# What formations would stellar capital ships use?

The science fiction militaries of my latest project field large numbers of space faring battleship style capital ships.

Historical, combat formations have been dictated by the capabilities of the combatants: classical century infantry had limited mobility and range, so dense lines and blocks of troops were commonplace. Sailships used lines astern effectively focus the side mounted weapons of all the ships in combat. Modern armour is highly mobile and faces hard hitting weapons, so irregularly disperses its units to minimize the effect of hostile fire and facilitate rapid maneuvering.

What formations may be used in stellar combat where capital ships face attack from any direction with little to no forewarning, can take significant amounts of damage before going down, and can rapidly bring fire to bear on any vector?

Details of the scenario

Faster than light travel is readily available to all ships, but ships can neither fire from nor reliably detect targets at FTL speeds.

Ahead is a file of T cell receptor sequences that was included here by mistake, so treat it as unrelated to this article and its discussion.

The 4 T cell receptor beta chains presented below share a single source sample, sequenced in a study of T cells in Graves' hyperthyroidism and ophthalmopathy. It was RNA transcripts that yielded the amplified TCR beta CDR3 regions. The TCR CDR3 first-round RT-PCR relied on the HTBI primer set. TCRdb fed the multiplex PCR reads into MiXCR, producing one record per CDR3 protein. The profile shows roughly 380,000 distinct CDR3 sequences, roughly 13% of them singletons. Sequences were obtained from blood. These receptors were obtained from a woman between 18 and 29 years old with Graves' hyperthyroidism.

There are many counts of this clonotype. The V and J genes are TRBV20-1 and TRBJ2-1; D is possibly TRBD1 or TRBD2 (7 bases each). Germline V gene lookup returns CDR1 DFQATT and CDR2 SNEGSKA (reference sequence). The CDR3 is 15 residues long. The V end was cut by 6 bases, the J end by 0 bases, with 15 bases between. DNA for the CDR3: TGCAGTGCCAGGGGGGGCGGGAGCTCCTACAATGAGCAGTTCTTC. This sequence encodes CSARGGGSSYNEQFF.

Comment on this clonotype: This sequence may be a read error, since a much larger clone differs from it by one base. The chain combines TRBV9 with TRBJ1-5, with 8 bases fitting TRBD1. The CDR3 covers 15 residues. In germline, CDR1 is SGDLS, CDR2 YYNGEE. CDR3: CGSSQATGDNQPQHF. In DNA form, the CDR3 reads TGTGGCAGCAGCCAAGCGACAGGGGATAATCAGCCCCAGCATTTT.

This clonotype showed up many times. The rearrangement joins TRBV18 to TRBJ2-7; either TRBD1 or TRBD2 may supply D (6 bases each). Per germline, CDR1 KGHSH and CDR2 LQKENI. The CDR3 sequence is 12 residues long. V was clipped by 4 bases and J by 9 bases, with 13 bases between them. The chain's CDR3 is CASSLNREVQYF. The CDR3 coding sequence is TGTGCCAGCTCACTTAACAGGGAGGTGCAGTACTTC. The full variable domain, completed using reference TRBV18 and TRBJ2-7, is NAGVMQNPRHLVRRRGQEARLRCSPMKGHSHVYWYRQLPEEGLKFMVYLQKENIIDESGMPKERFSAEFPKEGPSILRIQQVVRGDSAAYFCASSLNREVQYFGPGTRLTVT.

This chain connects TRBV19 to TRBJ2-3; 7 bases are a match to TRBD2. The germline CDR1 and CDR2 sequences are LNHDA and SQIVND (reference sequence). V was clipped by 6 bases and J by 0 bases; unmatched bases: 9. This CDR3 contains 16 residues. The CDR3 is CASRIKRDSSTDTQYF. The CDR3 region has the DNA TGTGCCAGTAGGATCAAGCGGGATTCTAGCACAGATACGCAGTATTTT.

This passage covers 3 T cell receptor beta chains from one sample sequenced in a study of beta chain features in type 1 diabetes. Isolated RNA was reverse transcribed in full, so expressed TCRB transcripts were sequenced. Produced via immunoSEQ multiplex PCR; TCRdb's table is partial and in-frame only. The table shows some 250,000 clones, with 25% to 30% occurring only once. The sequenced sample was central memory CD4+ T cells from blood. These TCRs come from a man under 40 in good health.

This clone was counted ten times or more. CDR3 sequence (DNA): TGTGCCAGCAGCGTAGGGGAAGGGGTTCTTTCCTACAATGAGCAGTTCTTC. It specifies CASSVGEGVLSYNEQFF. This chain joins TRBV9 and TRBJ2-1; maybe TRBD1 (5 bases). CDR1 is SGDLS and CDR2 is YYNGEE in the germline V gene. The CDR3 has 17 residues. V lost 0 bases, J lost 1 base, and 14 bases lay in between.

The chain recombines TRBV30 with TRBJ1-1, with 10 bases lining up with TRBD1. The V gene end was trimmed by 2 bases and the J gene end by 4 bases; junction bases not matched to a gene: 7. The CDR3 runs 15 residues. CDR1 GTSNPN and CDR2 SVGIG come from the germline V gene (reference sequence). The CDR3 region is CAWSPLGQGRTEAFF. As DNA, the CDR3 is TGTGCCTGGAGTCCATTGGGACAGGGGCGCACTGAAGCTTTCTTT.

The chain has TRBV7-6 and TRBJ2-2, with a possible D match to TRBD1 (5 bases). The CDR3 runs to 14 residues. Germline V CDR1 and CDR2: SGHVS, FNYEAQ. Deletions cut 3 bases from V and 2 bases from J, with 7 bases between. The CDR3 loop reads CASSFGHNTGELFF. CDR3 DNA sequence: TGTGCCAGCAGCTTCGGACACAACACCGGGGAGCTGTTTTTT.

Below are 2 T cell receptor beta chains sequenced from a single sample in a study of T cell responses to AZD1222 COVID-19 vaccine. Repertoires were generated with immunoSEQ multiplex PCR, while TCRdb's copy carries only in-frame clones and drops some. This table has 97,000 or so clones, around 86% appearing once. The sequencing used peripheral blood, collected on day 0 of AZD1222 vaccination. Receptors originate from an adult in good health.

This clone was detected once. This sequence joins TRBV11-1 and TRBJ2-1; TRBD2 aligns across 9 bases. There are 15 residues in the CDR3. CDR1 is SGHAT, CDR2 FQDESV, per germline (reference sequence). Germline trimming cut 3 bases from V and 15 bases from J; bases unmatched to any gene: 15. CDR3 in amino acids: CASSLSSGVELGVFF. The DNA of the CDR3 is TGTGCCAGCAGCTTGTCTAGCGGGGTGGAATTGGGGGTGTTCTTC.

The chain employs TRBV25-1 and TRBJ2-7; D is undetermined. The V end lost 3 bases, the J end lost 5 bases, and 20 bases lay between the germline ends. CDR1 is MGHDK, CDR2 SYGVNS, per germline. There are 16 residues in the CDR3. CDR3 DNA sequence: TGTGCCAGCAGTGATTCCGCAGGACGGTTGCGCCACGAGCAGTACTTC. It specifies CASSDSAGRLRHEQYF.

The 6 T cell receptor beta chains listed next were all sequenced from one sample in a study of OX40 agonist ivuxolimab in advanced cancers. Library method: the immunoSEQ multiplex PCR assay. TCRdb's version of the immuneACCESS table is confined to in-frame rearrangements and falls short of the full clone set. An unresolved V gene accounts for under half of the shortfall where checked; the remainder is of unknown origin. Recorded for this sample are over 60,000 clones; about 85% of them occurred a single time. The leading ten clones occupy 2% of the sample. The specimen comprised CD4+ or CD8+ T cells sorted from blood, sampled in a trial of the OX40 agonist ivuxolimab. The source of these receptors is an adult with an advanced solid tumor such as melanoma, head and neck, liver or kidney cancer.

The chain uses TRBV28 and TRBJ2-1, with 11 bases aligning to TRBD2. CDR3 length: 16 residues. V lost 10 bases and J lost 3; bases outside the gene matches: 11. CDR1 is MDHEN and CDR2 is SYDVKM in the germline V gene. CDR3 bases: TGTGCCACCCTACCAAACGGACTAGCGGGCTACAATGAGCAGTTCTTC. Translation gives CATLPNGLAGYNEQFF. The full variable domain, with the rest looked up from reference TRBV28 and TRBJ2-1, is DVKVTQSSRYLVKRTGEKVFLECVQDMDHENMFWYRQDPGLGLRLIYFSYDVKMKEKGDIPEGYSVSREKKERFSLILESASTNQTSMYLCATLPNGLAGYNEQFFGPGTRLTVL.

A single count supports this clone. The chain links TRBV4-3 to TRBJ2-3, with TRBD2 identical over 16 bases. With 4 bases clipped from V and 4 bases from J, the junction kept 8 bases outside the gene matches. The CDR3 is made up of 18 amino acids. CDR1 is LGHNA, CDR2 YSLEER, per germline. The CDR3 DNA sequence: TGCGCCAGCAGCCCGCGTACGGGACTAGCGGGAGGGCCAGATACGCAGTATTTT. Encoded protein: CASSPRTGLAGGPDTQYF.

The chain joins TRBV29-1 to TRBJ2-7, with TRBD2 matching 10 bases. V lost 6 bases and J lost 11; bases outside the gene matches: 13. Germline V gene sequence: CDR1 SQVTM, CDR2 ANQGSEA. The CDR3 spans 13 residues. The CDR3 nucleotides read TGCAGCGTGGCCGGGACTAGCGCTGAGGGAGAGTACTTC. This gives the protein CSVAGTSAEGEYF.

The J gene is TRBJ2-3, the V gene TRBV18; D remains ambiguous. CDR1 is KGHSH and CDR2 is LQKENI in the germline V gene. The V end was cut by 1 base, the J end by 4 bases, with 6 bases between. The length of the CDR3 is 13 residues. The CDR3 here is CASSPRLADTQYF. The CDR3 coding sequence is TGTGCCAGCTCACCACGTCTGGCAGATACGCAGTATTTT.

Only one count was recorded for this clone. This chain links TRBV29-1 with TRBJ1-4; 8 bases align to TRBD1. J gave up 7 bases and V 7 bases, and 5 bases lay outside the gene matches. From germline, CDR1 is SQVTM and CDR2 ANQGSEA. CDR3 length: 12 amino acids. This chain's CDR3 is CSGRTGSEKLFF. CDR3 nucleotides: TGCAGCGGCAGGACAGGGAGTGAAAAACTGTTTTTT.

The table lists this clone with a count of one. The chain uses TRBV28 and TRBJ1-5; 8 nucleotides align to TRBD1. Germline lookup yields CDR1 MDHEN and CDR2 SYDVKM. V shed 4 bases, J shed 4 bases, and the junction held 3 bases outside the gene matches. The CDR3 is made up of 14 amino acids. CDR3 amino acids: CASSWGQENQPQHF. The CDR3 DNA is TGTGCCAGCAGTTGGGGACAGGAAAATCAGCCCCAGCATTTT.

The battleships' primary role is to blaze away at other big ships from the longest possible range they can reliably hit their target. The battleships' weapons and sensor packages can be considered extremely precise, and the main cause of missed shots is that the propagation of weapon bolts (shall we just call them lasers for now?) are limited to the relativistic constant, c, which permits target ships to take evasive maneuvers. This puts a soft limit on effective range based on the target maneuverability.

A typical range for battleship combat is 300,000 km, but battles that relied on volume of fire, or luck, have been fought at ranges an order of magnitude higher.

Guided missiles and combat drones are frequently used to fight from ranges into several billion kilometers, but they're often rendered ineffective by the close range point defense weapons of capital ships.